“It’ll be tough to sell books if you want to stay anonymous,” said the American national best-selling author as we walked on a deserted, white sand beach. He’d flown over 6,500 miles (10,460 km) to interview me about a particular Tantra tale. I’d made him sign the most restrictive NDA (non-disclosure agreement) he’d ever seen. Among other things, it forbade him from mentioning my nationality, my whereabouts, or any personal history. Watching the seabirds dive in the waves for fish, he was encouraging me to write an autobiography.
“Well,” I replied, “it’s a matter of ‘don’t quit your day job.’ I’d never get another piece of straight work in my life. I’d be copping to some pretty intense drug use.”
That was over four years ago. I didn’t know then that the book would include a vivid description of an entheogen-enhanced, well-practised sexual ritual with my wife. She nixed three versions of a particular chapter until I added it, saying the others “just don’t deliver.” She was right. Now it does, and privacy matters more than ever.
From the start, the point was to reveal the secrets of actualizing human potential that I was privy to in Buddhist Asia. These secrets are unknown outside of a few small circles. I wanted to share how in me they bloomed into an enriching unorthodox practice when transplanted into a different cultural soil. I wished to do this for the good of us all.
That author recently sent me an email. He’s working the circuit of US cities publicizing his latest book with personal appearances, hoping he can make it in New York. I wish him success.
I believe that the new paradigm of information-sharing through the internet is changing all of the rules. I’m hoping the ideas and facts I present will spark imaginations and catch fire, eventually empowering many a person as an Individual. Who I am is inconsequential.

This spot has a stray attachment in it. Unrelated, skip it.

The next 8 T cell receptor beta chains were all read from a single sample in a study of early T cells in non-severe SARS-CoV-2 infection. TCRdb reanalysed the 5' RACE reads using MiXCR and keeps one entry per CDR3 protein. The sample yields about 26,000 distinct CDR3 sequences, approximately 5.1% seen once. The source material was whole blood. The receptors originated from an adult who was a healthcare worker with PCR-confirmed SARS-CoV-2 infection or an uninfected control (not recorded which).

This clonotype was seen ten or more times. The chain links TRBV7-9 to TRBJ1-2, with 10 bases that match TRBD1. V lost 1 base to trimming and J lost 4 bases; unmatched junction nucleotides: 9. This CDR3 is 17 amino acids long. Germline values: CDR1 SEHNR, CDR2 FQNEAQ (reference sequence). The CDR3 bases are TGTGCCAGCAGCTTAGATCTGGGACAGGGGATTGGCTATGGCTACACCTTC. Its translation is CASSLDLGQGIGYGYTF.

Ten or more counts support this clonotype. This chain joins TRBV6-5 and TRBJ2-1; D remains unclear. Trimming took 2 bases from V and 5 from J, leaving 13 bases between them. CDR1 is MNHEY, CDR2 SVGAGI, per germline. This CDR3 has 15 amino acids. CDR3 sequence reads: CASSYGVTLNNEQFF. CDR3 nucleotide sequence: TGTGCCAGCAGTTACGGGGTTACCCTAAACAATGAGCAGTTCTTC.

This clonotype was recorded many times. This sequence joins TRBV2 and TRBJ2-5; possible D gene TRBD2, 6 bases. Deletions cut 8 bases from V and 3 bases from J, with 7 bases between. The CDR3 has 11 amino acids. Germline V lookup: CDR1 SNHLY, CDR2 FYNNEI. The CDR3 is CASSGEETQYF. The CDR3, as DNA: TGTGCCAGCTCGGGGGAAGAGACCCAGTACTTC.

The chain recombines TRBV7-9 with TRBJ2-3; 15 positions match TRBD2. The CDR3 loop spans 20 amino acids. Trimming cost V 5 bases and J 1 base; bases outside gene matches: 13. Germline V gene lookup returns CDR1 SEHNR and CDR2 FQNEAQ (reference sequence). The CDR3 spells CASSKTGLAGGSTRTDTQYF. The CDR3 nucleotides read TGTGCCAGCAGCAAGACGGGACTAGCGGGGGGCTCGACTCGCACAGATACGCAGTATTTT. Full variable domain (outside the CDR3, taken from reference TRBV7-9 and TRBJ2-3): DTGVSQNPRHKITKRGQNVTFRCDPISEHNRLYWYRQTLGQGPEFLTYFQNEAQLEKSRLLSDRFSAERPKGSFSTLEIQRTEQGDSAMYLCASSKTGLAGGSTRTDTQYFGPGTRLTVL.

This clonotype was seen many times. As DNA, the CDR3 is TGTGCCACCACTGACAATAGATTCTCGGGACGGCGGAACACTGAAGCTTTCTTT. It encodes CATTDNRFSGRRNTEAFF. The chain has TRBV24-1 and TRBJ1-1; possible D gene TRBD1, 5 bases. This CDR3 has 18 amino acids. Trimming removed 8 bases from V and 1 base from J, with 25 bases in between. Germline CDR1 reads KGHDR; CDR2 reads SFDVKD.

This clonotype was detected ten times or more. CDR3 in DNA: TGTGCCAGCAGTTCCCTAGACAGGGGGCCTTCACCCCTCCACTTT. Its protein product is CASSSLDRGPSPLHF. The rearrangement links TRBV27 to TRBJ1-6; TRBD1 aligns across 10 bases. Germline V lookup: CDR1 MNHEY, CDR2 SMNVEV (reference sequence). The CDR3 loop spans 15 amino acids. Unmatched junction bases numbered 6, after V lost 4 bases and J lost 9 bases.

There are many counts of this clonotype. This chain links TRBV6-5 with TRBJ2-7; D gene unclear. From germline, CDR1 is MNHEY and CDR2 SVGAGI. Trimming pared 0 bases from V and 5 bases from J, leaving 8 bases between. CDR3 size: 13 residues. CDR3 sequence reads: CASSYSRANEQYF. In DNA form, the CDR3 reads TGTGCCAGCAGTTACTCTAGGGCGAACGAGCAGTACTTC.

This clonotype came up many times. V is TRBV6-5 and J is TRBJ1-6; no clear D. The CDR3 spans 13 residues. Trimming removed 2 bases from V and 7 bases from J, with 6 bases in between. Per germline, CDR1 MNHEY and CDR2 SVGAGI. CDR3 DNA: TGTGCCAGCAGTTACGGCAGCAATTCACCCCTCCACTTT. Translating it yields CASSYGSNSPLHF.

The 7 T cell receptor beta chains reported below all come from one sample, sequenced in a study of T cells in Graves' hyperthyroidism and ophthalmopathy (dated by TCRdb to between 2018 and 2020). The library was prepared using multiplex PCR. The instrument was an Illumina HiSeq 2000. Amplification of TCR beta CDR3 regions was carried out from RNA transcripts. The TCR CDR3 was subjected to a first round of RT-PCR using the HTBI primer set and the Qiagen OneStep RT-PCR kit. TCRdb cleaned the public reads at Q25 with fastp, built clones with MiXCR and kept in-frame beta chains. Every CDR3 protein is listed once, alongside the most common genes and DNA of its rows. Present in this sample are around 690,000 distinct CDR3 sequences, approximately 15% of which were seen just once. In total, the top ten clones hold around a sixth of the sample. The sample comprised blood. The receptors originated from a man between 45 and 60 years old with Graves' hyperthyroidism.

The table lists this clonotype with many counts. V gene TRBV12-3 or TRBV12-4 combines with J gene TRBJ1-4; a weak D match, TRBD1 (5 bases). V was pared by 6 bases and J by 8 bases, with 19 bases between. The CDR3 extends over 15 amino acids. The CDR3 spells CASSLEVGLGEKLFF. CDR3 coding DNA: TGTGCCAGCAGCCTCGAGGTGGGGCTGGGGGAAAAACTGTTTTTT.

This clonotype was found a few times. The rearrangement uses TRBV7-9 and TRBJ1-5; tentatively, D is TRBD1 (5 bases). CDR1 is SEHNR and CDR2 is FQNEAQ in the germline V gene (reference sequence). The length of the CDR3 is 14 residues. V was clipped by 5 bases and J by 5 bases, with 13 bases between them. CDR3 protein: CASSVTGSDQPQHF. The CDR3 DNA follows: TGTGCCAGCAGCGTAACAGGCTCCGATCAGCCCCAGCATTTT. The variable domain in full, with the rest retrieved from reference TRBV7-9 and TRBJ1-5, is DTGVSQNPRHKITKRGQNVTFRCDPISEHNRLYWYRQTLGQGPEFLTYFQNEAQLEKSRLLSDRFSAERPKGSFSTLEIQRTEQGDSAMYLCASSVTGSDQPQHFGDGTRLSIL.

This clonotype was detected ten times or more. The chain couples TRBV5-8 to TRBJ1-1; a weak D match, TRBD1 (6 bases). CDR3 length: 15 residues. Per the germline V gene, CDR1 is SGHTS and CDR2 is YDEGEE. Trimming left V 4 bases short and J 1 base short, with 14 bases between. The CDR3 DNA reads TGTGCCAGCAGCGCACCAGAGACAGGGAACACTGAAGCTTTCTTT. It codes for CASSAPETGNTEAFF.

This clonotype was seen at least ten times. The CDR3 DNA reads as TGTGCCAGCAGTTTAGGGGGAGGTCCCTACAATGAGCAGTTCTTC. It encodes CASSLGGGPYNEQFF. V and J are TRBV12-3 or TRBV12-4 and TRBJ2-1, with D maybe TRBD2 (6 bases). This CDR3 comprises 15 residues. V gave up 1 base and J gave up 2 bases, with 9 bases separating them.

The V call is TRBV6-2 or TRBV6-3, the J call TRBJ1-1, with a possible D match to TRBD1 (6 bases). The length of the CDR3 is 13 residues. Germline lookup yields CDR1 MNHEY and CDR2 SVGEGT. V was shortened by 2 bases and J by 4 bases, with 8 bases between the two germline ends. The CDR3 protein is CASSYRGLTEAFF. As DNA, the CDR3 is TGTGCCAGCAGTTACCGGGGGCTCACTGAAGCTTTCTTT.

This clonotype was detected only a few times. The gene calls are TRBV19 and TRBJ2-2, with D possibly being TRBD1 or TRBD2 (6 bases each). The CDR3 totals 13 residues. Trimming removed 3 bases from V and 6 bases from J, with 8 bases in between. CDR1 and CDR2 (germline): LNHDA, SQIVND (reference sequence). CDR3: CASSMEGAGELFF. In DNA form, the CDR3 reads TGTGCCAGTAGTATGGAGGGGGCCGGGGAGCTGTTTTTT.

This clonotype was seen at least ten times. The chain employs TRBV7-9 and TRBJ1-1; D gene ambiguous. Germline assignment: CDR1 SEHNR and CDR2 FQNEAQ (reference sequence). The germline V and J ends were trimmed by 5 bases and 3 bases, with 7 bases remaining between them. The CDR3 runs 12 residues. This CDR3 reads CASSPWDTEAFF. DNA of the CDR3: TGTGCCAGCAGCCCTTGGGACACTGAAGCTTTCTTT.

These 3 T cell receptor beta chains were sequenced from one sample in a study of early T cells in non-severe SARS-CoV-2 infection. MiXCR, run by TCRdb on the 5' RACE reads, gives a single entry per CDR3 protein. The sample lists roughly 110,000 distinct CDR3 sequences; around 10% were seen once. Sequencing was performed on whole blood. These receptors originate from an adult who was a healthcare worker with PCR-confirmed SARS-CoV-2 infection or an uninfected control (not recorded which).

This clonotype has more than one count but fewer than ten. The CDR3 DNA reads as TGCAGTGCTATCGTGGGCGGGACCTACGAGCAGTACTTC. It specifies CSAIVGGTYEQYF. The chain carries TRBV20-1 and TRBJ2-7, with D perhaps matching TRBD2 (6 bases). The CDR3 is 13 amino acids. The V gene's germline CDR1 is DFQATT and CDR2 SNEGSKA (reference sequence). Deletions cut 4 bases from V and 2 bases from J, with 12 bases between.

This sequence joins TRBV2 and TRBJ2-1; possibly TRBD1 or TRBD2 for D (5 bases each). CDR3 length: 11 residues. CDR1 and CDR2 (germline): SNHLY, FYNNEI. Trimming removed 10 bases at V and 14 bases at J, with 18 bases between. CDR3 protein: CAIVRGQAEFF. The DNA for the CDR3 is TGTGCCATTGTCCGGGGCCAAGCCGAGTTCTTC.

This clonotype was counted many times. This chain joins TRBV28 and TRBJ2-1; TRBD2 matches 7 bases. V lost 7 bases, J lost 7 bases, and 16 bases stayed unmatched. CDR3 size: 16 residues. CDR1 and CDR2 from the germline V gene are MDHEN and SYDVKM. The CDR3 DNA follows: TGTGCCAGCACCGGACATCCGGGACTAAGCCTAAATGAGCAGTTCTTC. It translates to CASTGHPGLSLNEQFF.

When the Buddha first became enlightened, he thought (and I paraphrase), “No one will ever understand this. Best I just duck out now.” A finer-frequency being read his thoughts and dropped into the forest grove where he sat. “Of course everyone won’t understand but some will. Please stay and teach for those who have just a little dust on their eyes.” Seeing that to do so would be noble, the Buddha stuck around for forty-five more years.
I can’t fathom how many humans have benefitted over these 2500 years since the Buddha decided to share his discoveries. I’ve been richly rewarded by his act of consideration and those of my teachers. You can be, too. We aren’t all one, but we are all connected. Let’s have fun while we inspire each other.
I wrote Sex, Drugs, Enlightenment: Noble Secrets from an Orthodox Buddhist ex-Monk to be a cultural milestone, encouraging the direction of our collective development on many levels. For it to become so, it needs aware-persons’ participation. Sharing its links or quotes is a donation of love to the cause. This cause of collective development hopefully includes you, dear reader. A moment of your time may be the pebble that changes the course of humanity’s river.
Please like me on Facebook. You won’t find me there because I can’t protect my identity. So share the word for me. Thank you for your support.
Respectfully yours in Dhamma (The Buddha’s Teaching),